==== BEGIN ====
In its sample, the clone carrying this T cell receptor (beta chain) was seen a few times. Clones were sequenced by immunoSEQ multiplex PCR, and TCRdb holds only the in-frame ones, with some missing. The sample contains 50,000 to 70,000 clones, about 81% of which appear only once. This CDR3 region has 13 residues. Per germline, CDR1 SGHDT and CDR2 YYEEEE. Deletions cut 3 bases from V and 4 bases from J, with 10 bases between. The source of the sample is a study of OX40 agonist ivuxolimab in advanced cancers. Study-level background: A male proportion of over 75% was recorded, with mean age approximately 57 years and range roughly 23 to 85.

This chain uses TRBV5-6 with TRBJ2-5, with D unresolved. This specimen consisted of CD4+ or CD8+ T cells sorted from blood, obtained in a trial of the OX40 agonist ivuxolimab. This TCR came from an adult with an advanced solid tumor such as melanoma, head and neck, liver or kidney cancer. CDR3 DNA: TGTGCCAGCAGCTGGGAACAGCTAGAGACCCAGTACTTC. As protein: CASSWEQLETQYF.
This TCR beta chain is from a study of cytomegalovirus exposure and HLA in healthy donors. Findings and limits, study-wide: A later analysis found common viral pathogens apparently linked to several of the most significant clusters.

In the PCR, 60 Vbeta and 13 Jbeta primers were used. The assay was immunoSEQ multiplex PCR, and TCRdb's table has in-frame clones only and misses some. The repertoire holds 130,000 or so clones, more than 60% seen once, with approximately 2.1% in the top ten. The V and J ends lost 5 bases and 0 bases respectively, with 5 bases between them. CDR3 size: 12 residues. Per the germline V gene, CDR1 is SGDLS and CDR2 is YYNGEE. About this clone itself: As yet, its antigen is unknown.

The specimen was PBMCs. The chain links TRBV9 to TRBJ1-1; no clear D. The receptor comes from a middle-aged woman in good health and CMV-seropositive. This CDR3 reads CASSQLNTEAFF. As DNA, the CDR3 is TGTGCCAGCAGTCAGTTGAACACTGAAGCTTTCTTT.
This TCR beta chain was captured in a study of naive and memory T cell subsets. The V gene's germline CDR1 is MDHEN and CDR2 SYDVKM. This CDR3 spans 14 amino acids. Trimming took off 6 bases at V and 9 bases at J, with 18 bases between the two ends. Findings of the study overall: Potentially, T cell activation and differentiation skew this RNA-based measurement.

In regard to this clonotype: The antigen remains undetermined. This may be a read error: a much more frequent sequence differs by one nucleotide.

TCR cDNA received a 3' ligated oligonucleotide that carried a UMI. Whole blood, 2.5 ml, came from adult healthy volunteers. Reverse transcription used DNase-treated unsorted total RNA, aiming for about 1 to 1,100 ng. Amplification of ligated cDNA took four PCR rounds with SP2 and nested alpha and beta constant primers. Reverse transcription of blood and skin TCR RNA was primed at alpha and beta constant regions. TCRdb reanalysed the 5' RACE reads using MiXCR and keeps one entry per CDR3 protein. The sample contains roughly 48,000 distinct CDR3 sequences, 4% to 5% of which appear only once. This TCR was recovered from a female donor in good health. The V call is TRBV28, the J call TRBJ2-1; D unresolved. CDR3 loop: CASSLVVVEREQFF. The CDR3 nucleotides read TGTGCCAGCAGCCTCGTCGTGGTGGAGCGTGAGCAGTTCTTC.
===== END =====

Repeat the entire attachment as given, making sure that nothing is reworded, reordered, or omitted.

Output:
In its sample, the clone carrying this T cell receptor (beta chain) was seen a few times. Clones were sequenced by immunoSEQ multiplex PCR, and TCRdb holds only the in-frame ones, with some missing. The sample contains 50,000 to 70,000 clones, about 81% of which appear only once. This CDR3 region has 13 residues. Per germline, CDR1 SGHDT and CDR2 YYEEEE. Deletions cut 3 bases from V and 4 bases from J, with 10 bases between. The source of the sample is a study of OX40 agonist ivuxolimab in advanced cancers. Study-level background: A male proportion of over 75% was recorded, with mean age approximately 57 years and range roughly 23 to 85.

This chain uses TRBV5-6 with TRBJ2-5, with D unresolved. This specimen consisted of CD4+ or CD8+ T cells sorted from blood, obtained in a trial of the OX40 agonist ivuxolimab. This TCR came from an adult with an advanced solid tumor such as melanoma, head and neck, liver or kidney cancer. CDR3 DNA: TGTGCCAGCAGCTGGGAACAGCTAGAGACCCAGTACTTC. As protein: CASSWEQLETQYF.
This TCR beta chain is from a study of cytomegalovirus exposure and HLA in healthy donors. Findings and limits, study-wide: A later analysis found common viral pathogens apparently linked to several of the most significant clusters.

In the PCR, 60 Vbeta and 13 Jbeta primers were used. The assay was immunoSEQ multiplex PCR, and TCRdb's table has in-frame clones only and misses some. The repertoire holds 130,000 or so clones, more than 60% seen once, with approximately 2.1% in the top ten. The V and J ends lost 5 bases and 0 bases respectively, with 5 bases between them. CDR3 size: 12 residues. Per the germline V gene, CDR1 is SGDLS and CDR2 is YYNGEE. About this clone itself: As yet, its antigen is unknown.

The specimen was PBMCs. The chain links TRBV9 to TRBJ1-1; no clear D. The receptor comes from a middle-aged woman in good health and CMV-seropositive. This CDR3 reads CASSQLNTEAFF. As DNA, the CDR3 is TGTGCCAGCAGTCAGTTGAACACTGAAGCTTTCTTT.
This TCR beta chain was captured in a study of naive and memory T cell subsets. The V gene's germline CDR1 is MDHEN and CDR2 SYDVKM. This CDR3 spans 14 amino acids. Trimming took off 6 bases at V and 9 bases at J, with 18 bases between the two ends. Findings of the study overall: Potentially, T cell activation and differentiation skew this RNA-based measurement.

In regard to this clonotype: The antigen remains undetermined. This may be a read error: a much more frequent sequence differs by one nucleotide.

TCR cDNA received a 3' ligated oligonucleotide that carried a UMI. Whole blood, 2.5 ml, came from adult healthy volunteers. Reverse transcription used DNase-treated unsorted total RNA, aiming for about 1 to 1,100 ng. Amplification of ligated cDNA took four PCR rounds with SP2 and nested alpha and beta constant primers. Reverse transcription of blood and skin TCR RNA was primed at alpha and beta constant regions. TCRdb reanalysed the 5' RACE reads using MiXCR and keeps one entry per CDR3 protein. The sample contains roughly 48,000 distinct CDR3 sequences, 4% to 5% of which appear only once. This TCR was recovered from a female donor in good health. The V call is TRBV28, the J call TRBJ2-1; D unresolved. CDR3 loop: CASSLVVVEREQFF. The CDR3 nucleotides read TGTGCCAGCAGCCTCGTCGTGGTGGAGCGTGAGCAGTTCTTC.